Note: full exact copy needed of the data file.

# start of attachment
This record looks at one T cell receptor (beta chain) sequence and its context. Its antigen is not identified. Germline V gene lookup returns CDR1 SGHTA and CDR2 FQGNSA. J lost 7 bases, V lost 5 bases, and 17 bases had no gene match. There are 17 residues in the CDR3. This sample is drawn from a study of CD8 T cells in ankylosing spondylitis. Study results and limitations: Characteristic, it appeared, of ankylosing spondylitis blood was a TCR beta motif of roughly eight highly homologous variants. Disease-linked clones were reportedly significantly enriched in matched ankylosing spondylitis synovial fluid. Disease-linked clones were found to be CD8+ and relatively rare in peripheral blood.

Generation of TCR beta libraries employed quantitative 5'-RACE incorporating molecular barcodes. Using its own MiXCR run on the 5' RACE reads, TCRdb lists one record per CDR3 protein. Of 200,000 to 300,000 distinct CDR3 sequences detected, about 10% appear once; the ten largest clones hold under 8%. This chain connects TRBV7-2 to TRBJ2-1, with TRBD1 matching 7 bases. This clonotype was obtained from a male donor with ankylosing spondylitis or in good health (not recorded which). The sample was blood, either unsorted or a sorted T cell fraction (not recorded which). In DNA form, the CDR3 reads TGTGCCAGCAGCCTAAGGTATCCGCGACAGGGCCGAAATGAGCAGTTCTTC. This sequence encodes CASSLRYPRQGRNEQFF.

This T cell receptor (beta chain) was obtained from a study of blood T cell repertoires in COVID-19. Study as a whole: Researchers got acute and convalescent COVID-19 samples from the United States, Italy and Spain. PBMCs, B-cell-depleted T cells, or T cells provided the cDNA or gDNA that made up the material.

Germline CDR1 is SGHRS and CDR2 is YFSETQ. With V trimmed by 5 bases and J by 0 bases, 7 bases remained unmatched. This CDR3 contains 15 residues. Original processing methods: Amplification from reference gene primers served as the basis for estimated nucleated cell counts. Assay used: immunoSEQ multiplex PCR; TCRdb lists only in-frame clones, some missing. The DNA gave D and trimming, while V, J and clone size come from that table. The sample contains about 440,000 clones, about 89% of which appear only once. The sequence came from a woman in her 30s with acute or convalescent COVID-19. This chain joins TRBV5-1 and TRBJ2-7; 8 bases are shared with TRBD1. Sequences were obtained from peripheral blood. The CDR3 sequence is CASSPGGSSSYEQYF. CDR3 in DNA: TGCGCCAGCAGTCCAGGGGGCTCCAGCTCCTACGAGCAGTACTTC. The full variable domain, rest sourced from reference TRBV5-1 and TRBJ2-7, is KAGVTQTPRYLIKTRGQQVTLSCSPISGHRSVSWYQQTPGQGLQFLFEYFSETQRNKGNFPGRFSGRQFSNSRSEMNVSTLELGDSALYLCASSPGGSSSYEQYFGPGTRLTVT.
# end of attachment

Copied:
This record looks at one T cell receptor (beta chain) sequence and its context. Its antigen is not identified. Germline V gene lookup returns CDR1 SGHTA and CDR2 FQGNSA. J lost 7 bases, V lost 5 bases, and 17 bases had no gene match. There are 17 residues in the CDR3. This sample is drawn from a study of CD8 T cells in ankylosing spondylitis. Study results and limitations: Characteristic, it appeared, of ankylosing spondylitis blood was a TCR beta motif of roughly eight highly homologous variants. Disease-linked clones were reportedly significantly enriched in matched ankylosing spondylitis synovial fluid. Disease-linked clones were found to be CD8+ and relatively rare in peripheral blood.

Generation of TCR beta libraries employed quantitative 5'-RACE incorporating molecular barcodes. Using its own MiXCR run on the 5' RACE reads, TCRdb lists one record per CDR3 protein. Of 200,000 to 300,000 distinct CDR3 sequences detected, about 10% appear once; the ten largest clones hold under 8%. This chain connects TRBV7-2 to TRBJ2-1, with TRBD1 matching 7 bases. This clonotype was obtained from a male donor with ankylosing spondylitis or in good health (not recorded which). The sample was blood, either unsorted or a sorted T cell fraction (not recorded which). In DNA form, the CDR3 reads TGTGCCAGCAGCCTAAGGTATCCGCGACAGGGCCGAAATGAGCAGTTCTTC. This sequence encodes CASSLRYPRQGRNEQFF.

This T cell receptor (beta chain) was obtained from a study of blood T cell repertoires in COVID-19. Study as a whole: Researchers got acute and convalescent COVID-19 samples from the United States, Italy and Spain. PBMCs, B-cell-depleted T cells, or T cells provided the cDNA or gDNA that made up the material.

Germline CDR1 is SGHRS and CDR2 is YFSETQ. With V trimmed by 5 bases and J by 0 bases, 7 bases remained unmatched. This CDR3 contains 15 residues. Original processing methods: Amplification from reference gene primers served as the basis for estimated nucleated cell counts. Assay used: immunoSEQ multiplex PCR; TCRdb lists only in-frame clones, some missing. The DNA gave D and trimming, while V, J and clone size come from that table. The sample contains about 440,000 clones, about 89% of which appear only once. The sequence came from a woman in her 30s with acute or convalescent COVID-19. This chain joins TRBV5-1 and TRBJ2-7; 8 bases are shared with TRBD1. Sequences were obtained from peripheral blood. The CDR3 sequence is CASSPGGSSSYEQYF. CDR3 in DNA: TGCGCCAGCAGTCCAGGGGGCTCCAGCTCCTACGAGCAGTACTTC. The full variable domain, rest sourced from reference TRBV5-1 and TRBJ2-7, is KAGVTQTPRYLIKTRGQQVTLSCSPISGHRSVSWYQQTPGQGLQFLFEYFSETQRNKGNFPGRFSGRQFSNSRSEMNVSTLELGDSALYLCASSPGGSSSYEQYFGPGTRLTVT.